The small plane took off with a pilot and a co-pilot. Both of them had a valid license. So far, so good. How and why the co-pilot left the twin-engine turbo before it crash landed, without a parachute, is the subject of an intense investigation. After a resident “heard something in their backyard,” police soon located the body. The NTSB is out picking up the breadcrumbs of another mystery.
The plane crash-landed safely
Any plane landing you can walk away from is a good landing. What the pilot was reporting about this particular one is described in pilot speak as a “hard landing.” His co-pilot didn’t walk away because the landing he made in Fuquay-Varina, North Carolina, wasn’t a good one.
He unfortunately went thud in someone’s bushes. How that happened is anybody’s guess at this point. Names haven’t been released yet.
The victim was described as a man “around 27 years old, wearing tan pants and a shirt with a logo on it.” Wake County Emergency Management chief of operations Darshan Patel related that he was found “near Sunset Lake Road and Hilltop Needmore Road in a Fuquay-Varina neighborhood.”
Rampart Avn CASA 212 (N497CA, built 1983) was damaged in an emergency landing on runway 23L at Raleigh-Durham Intl (KRDU), NC. Pilots reported gear issues after take-off at Raeford West and diverted to RDU. No injuries reported.https://t.co/xeFZsB8jti pic.twitter.com/hLlRqw6vtp
— JACDEC (@JacdecNew) July 29, 2022
His officers were out searching the area right after he was reported missing from a plane in flight but it was a while before a resident flagged them down.
Officials report that they “started searching around 2:30 p.m. near West Lake Middle School, but eventually shifted to the residential area in Fuquay-Varina.”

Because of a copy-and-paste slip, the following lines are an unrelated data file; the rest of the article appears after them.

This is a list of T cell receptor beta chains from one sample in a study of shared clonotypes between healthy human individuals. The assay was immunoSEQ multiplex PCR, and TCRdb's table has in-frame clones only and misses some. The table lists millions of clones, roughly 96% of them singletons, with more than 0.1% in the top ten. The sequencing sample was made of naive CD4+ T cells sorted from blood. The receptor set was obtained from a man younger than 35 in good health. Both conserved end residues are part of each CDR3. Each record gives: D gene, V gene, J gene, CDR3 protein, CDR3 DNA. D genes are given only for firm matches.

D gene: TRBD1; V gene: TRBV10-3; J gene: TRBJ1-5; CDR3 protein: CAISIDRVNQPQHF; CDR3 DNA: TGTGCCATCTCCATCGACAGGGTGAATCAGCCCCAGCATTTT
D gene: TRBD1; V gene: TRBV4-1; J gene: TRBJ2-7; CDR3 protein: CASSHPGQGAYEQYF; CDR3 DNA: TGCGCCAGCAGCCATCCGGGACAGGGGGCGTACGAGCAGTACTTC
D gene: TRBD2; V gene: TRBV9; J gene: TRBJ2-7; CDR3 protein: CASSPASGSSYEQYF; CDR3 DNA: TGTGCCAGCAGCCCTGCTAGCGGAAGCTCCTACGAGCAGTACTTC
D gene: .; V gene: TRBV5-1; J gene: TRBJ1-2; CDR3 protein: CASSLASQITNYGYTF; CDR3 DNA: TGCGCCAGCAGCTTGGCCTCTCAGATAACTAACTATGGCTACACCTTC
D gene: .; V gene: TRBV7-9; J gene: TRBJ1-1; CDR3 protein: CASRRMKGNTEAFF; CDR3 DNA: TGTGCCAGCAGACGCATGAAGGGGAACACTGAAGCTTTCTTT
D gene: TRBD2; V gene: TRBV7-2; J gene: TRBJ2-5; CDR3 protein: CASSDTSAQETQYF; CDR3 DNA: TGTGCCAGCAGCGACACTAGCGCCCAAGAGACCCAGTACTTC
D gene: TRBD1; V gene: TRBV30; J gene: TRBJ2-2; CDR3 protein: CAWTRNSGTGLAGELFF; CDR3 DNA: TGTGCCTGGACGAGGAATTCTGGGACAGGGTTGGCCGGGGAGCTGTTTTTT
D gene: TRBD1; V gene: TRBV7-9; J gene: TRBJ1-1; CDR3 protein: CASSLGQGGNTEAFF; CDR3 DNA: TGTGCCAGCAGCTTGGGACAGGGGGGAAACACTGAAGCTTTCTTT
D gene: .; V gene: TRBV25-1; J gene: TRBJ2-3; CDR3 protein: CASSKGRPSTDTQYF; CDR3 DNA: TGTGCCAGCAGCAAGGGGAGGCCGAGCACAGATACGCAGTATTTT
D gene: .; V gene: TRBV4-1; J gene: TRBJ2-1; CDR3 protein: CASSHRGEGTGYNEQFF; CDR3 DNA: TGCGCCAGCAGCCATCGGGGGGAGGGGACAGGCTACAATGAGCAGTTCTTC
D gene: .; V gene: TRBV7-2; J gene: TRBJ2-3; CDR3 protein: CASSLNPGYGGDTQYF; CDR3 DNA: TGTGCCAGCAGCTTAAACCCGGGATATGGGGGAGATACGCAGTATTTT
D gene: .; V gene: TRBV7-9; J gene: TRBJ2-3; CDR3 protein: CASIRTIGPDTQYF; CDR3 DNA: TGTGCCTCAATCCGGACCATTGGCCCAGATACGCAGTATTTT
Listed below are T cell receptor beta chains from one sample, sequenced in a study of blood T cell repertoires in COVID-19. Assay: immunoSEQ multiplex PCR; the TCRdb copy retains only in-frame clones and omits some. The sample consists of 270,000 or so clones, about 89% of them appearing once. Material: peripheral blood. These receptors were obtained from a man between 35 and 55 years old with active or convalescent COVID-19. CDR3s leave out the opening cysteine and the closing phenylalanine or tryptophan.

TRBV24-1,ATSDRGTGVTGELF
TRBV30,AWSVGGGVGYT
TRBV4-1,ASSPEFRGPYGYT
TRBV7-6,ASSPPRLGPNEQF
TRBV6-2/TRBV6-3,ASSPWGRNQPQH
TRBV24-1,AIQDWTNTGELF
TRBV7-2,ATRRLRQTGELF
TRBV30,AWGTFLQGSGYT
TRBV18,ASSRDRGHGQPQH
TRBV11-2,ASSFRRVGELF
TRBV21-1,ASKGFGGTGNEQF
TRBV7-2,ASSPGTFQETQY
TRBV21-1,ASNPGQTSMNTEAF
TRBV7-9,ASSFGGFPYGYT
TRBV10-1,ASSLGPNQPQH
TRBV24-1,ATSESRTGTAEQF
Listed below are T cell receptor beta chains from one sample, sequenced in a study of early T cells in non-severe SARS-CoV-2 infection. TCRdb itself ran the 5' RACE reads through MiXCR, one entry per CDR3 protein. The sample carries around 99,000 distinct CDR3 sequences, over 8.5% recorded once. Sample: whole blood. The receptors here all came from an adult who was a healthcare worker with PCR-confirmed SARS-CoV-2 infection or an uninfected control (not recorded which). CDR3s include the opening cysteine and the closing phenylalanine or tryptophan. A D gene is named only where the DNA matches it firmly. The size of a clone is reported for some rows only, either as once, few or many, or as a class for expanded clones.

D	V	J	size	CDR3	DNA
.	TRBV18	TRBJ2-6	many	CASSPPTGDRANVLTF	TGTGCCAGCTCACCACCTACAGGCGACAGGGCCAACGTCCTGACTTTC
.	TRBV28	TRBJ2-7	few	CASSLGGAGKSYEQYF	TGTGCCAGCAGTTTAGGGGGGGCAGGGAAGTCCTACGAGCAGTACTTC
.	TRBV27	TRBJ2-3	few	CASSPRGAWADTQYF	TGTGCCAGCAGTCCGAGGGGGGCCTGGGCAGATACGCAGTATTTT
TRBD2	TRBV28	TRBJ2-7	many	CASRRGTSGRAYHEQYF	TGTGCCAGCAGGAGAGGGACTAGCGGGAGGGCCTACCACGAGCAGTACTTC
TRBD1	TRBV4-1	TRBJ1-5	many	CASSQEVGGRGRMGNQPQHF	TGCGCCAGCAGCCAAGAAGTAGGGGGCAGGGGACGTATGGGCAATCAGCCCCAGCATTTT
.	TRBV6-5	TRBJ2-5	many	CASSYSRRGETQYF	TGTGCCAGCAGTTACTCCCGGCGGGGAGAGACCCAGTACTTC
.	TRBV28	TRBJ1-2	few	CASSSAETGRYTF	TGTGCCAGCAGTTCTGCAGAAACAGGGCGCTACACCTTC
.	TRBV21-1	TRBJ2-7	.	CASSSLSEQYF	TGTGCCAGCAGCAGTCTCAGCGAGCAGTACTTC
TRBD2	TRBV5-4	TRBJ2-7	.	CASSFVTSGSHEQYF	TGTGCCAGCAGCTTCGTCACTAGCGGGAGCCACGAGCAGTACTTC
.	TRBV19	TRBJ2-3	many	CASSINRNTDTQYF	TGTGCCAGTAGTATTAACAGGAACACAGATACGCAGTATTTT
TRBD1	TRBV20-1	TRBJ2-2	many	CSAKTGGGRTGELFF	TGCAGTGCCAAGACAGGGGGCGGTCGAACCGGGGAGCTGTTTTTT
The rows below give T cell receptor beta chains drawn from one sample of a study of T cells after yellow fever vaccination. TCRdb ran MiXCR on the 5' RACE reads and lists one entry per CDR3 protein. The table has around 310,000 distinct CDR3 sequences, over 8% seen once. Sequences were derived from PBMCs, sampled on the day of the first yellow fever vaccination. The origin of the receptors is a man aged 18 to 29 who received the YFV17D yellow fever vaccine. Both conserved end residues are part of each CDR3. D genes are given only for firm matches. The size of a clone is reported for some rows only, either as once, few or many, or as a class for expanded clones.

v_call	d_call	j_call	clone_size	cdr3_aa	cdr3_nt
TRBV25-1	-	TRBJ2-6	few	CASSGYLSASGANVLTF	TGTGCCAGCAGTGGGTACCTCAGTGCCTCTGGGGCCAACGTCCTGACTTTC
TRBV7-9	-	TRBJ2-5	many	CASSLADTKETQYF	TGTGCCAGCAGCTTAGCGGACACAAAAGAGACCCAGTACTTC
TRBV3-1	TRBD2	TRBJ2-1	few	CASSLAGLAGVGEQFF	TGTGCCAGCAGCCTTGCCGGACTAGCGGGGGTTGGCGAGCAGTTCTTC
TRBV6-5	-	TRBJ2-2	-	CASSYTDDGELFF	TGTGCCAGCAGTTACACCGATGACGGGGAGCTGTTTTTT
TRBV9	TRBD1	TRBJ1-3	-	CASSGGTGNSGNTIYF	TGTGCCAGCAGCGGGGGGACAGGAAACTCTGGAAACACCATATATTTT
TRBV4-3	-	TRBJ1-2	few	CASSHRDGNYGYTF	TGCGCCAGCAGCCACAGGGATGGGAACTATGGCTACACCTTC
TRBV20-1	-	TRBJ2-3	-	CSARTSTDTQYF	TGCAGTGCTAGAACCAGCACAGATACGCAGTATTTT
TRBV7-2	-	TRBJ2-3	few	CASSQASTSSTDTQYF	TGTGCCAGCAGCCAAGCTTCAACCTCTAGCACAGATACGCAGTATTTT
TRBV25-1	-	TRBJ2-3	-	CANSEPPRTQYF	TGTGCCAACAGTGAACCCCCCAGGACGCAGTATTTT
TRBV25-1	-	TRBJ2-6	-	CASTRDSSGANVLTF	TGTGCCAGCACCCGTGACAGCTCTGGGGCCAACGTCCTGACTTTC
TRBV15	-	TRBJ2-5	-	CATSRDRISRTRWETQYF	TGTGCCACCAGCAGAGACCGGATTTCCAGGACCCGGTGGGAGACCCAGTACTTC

The victim wasn’t located until “around 6:45 p.m., when officials say firefighters helped get the man’s body to a place where it could be safely moved.” The FAA weren’t sure what to tell anybody.
Body of man who jumped from an airplane has been located near Sunset Lake Rd. and Hilltop Needmore Rd. in Fuquay-Varina.
After the person jumped, the twin-engine plane made an emergency landing at RDU when the right landing gear failed to deploy.
— Steve Daniels (@DanielsABC11) July 29, 2022
Pilot had minor injuries
A spokesperson from Raleigh-Durham International Airport relays that all the FAA is saying is that “two people were on board the plane when it took off.” He could add a little bit to that. Only “the pilot was on board when it had its rough landing.”
He was taken to Duke Hospital with minor injuries. Video is making the rounds of the twin-engine turbo skidding off the runway and into the grass. Local police say they “are reviewing the plane’s flight path, radio traffic and working with the FAA to determine what happened.”
The 10-person aircraft is owned by SPORE LTD LLC. They tried to make a landing as planned but “the right wheel of their turboprop plane had fallen off during an attempted landing near a private airport in Raeford sometime around 2 p.m.”
BODY ID'd: One person jumped or fell and died while another person was injured in an incident involving a small charter plane emergency landing at Raleigh-Durham International Airport Friday afternoon. https://t.co/Ga86ZUpQFt
— Queen City News (@Queen_City_News) July 30, 2022
According to the injured pilot, “We were attempting to land, made contact with the ground, had a hard landing and decided to go around and at that point we lost the wheel.” One of them called it in to air traffic control. “They were requesting an emergency landing at Raleigh-Durham International Airport. But when the plane arrived in Raleigh at 2:50 p.m., only one pilot was in the plane.”
The co-pilot, identified as “Charles Hew Crooks, a 23-year-old pilot and flight instructor” is “thought to have jumped or fallen out mid-flight.” That’s about all anyone really knows. Adding more spice to the mystery, “The men were flying a CASA C-212 Aviocar, a twin-engine cargo plane made in Spain. The plane has a loading ramp at the rear that can be opened in flight, making it ideal for parachute training.”
Not only that, “the aircraft was registered to Spore LTD, a company managed by Rampart Aviation, which offers pilot and aircraft training commercially and for the Department of Defense.” Rampart, in turn, “has contracts with the military to provide parachute training, tests and evaluation activities for U.S. Army airborne units and U.S. special operations forces.“